ICANN Resolutions » GNSO Council Recommendations Translation and Transliteration of Contact Information
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Board adopts the GNSO Council Policy Recommendations concerning the translation and transliteration of contact information as presented in the Final Report.
Whereas, on 13 June 2013, the GNSO Council launched a Policy Development Process (PDP) on the Translation and Transliteration, addressing two charter questions, set forth at http://gnso.icann.org/en/issues/gtlds/transliteration-contact-charter-20... [PDF, 185 KB].
Whereas, the PDP followed the prescribed PDP steps as stated in the Bylaws, resulting in a Final Report delivered on 12 June 2015.
Whereas, the Translation and Transliteration of Contact Information Working Group (WG) reached consensus on its first recommendation and full consensus on its remaining six recommendations.1
Whereas, the GNSO Council reviewed, and discussed the recommendations of the Translation and Transliteration of Contact Information WG, and adopted the Recommendations on 24 June 2015 by a unanimous vote (see: http://gnso.icann.org/en/council/resolutions#20150624-3).
Whereas, the GNSO Council vote met and exceeded the required voting threshold (i.e. supermajority) to impose new obligations on ICANN contracted parties; and
Whereas, after the GNSO Council vote, a public comment period was held on the approved recommendations, and the comments have been summarized and considered (https://www.icann.org/public-comments/transliteration-contact-recommenda...).
Resolved (2015.09.28.02), the Board adopts the GNSO Council Policy Recommendations concerning the translation and transliteration of contact information as presented in the Final Report.
Resolved (2015.09.28.03), the CEO, or his authorized designee(s), is directed to develop and complete an implementation plan for these Recommendations and continue communication and cooperation with the GNSO Implementation Review Team and community on the implementation work.
Rationale for Resolutions 2015.09.28.02 – 2015.09.28.03
Why the Board is addressing the issue now?
The continued internationalization of the domain name systems means that an ever-larger share of Internet users do not use (or are not even familiar) with US ASCII, the technical term for the Latin-based script used in English and many other western European languages.
Accuracy and consistency of contact information data are crucial to make it a useful source to those seeking information regarding domain name registrants. This PDP WG has considered the important issue of whether translated and/or transliterated data or data submitted in the script best known to the registrant is more likely to deliver these requirements, bearing also in mind the amount of requests for such data and the costs associated with blanket translation or transliteration.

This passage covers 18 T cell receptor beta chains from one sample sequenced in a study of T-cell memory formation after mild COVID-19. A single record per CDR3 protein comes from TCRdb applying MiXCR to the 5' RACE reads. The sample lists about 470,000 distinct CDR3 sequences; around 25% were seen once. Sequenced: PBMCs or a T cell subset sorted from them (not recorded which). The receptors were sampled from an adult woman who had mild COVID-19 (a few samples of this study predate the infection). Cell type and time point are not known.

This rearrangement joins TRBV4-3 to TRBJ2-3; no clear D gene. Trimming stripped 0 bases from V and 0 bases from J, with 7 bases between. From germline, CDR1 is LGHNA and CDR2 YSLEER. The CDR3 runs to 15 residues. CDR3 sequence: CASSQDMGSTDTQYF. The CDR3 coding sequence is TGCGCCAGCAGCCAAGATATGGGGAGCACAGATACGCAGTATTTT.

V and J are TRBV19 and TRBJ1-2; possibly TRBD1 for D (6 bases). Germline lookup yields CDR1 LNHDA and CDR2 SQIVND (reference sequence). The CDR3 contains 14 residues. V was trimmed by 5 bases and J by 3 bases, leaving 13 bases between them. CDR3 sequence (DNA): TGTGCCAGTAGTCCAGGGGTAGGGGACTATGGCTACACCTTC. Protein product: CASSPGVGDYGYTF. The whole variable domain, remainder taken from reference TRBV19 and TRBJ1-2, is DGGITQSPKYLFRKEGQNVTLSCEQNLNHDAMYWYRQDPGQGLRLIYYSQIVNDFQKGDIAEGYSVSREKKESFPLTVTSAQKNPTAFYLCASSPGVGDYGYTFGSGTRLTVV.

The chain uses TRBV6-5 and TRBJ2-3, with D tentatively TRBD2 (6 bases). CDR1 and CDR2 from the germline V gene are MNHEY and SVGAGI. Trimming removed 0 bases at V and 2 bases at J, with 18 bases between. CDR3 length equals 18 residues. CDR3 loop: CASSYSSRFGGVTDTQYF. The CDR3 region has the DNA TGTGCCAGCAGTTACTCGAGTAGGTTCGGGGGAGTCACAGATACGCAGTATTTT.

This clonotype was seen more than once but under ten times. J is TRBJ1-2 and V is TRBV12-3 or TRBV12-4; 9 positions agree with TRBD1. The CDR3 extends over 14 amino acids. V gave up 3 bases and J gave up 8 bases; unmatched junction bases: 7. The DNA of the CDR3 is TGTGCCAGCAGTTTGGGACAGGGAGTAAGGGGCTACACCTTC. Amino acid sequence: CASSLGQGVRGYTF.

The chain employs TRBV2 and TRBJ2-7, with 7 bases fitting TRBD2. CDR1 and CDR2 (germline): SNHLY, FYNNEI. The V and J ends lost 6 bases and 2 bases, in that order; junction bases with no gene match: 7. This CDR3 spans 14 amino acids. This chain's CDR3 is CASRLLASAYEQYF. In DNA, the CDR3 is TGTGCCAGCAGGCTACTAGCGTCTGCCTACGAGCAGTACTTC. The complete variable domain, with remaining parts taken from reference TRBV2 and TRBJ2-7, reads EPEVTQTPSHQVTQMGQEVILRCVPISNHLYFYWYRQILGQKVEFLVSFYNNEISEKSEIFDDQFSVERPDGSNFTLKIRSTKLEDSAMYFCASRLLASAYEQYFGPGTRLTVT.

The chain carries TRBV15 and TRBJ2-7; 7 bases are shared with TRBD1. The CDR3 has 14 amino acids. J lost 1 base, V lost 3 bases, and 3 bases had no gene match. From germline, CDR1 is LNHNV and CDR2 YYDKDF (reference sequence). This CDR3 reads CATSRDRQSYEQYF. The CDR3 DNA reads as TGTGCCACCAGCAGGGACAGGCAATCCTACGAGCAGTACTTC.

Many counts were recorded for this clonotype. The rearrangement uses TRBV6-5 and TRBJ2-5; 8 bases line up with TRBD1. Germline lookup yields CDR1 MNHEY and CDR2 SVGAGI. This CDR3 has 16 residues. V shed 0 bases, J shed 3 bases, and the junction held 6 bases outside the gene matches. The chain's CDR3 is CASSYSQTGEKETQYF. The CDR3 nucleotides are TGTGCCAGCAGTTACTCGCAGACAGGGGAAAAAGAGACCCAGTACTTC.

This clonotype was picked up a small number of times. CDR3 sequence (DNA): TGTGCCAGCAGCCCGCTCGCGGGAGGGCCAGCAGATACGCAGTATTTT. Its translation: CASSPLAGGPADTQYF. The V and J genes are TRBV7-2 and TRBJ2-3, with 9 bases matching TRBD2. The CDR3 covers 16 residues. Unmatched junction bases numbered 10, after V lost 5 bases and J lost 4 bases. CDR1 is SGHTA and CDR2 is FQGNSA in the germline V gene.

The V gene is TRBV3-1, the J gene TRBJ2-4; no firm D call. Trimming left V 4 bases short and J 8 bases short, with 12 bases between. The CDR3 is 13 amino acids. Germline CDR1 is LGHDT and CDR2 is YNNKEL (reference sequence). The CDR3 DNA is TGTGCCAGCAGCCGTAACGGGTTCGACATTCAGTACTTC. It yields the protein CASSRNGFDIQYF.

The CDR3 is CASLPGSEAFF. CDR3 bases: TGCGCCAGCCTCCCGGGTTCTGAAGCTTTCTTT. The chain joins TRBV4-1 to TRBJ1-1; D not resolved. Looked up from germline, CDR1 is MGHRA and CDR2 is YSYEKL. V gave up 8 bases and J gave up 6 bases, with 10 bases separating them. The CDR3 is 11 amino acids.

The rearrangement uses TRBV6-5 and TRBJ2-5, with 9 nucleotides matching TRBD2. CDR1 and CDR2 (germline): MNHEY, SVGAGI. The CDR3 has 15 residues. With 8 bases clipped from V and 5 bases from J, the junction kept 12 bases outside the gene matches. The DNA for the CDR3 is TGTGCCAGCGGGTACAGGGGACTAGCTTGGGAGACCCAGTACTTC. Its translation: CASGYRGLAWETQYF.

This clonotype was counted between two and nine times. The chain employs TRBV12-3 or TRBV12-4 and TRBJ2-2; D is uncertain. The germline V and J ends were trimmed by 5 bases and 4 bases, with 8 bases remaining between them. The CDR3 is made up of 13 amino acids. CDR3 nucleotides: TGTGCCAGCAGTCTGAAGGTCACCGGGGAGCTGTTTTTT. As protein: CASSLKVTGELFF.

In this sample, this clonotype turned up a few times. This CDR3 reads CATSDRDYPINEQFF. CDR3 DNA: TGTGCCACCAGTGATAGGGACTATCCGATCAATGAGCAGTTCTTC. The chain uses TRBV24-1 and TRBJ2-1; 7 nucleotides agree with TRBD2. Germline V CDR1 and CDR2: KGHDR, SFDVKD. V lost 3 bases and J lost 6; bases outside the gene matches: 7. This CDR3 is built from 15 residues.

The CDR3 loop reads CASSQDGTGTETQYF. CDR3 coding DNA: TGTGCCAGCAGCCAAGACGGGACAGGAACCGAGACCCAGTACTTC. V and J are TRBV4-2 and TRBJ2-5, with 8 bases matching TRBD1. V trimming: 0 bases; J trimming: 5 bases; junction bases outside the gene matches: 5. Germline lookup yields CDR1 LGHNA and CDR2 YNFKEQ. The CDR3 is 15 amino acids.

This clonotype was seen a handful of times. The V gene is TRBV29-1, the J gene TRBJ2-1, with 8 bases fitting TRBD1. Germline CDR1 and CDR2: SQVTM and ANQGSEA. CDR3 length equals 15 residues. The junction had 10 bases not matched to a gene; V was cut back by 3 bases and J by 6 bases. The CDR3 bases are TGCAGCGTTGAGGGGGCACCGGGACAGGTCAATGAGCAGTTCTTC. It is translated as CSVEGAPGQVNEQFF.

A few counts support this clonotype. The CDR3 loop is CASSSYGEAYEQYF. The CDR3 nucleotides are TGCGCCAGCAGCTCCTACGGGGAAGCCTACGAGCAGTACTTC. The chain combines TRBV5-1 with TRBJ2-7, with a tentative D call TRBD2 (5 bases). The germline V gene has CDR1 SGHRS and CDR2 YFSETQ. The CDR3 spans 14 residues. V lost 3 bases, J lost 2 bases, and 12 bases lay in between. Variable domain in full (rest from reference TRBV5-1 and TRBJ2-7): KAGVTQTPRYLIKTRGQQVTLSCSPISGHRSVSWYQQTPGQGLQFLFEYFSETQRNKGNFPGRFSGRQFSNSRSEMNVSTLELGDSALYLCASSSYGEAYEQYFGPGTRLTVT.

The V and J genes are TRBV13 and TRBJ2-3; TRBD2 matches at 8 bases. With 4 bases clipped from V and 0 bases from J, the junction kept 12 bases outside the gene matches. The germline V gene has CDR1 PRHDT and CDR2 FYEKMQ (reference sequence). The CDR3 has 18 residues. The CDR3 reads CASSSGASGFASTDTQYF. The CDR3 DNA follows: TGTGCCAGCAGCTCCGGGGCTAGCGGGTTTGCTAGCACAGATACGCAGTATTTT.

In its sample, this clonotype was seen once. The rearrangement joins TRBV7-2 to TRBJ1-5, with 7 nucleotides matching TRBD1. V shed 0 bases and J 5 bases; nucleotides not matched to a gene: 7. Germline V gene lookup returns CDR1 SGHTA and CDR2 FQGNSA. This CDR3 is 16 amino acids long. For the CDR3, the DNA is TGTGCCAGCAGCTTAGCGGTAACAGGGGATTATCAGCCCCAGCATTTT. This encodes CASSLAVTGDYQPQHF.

The Translation and Transliteration PDP Final Report received consensus support on its first recommendation and full consensus on the remaining six others. It also received unanimous support from the GNSO Council.
Following the closing of the public comment period, the next step as outlined in Annex A of the ICANN Bylaws is consideration by the ICANN Board of the recommendations.
What is the proposal being considered?
The following policy recommendations are being adopted:
Recommendation #1 The Working Group recommends that it is not desirable to make transformation of contact information mandatory. Any parties requiring transformation are free to do so on an ad hoc basis outside Whois or any replacement system, such as the Registration Data Access Protocol (RDAP). If not undertaken voluntarily by registrar/registry (see Recommendation #5), the burden of transformation lies with the requesting party.
Recommendation #2 Whilst noting that a Whois replacement system should be capable of receiving input in the form of non-ASCII script contact information, the Working Group recommends its data fields be stored and displayed in a way that allows for easy identification of what the different data entries represent and what language(s)/script(s) have been used by the registered name holder.
Recommendation #3 The Working Group recommends that the language(s) and script(s) supported for registrants to submit their contact information data may be chosen in accordance with gTLD- provider business models.
Recommendation #4 The Working Group recommends that, regardless of the language(s)/script(s) used, it is assured that the data fields are consistent to standards in the Registrar Accreditation Agreement (RAA), relevant Consensus Policy, Additional Whois Information Policy (AWIP) and any other applicable polices. Entered contact information data are validated, in accordance with the aforementioned Policies and Agreements and the language/script used must be easily identifiable.
Recommendation #5 The Working Group recommends that if the transformation of contact information is performed, and if the Whois replacement system is capable of displaying more than one data set per registered name holder entry, these data should be presented as additional fields (in addition to the authoritative local script fields provided by the registrant) and that these fields be marked as transformed and their source(s) indicated.
Recommendation #6 The Working Group recommends that any Whois replacement system, for example RDAP, remains flexible so that contact information in new scripts/languages can be added and expand its linguistic/script capacity for receiving, storing and displaying contact information data.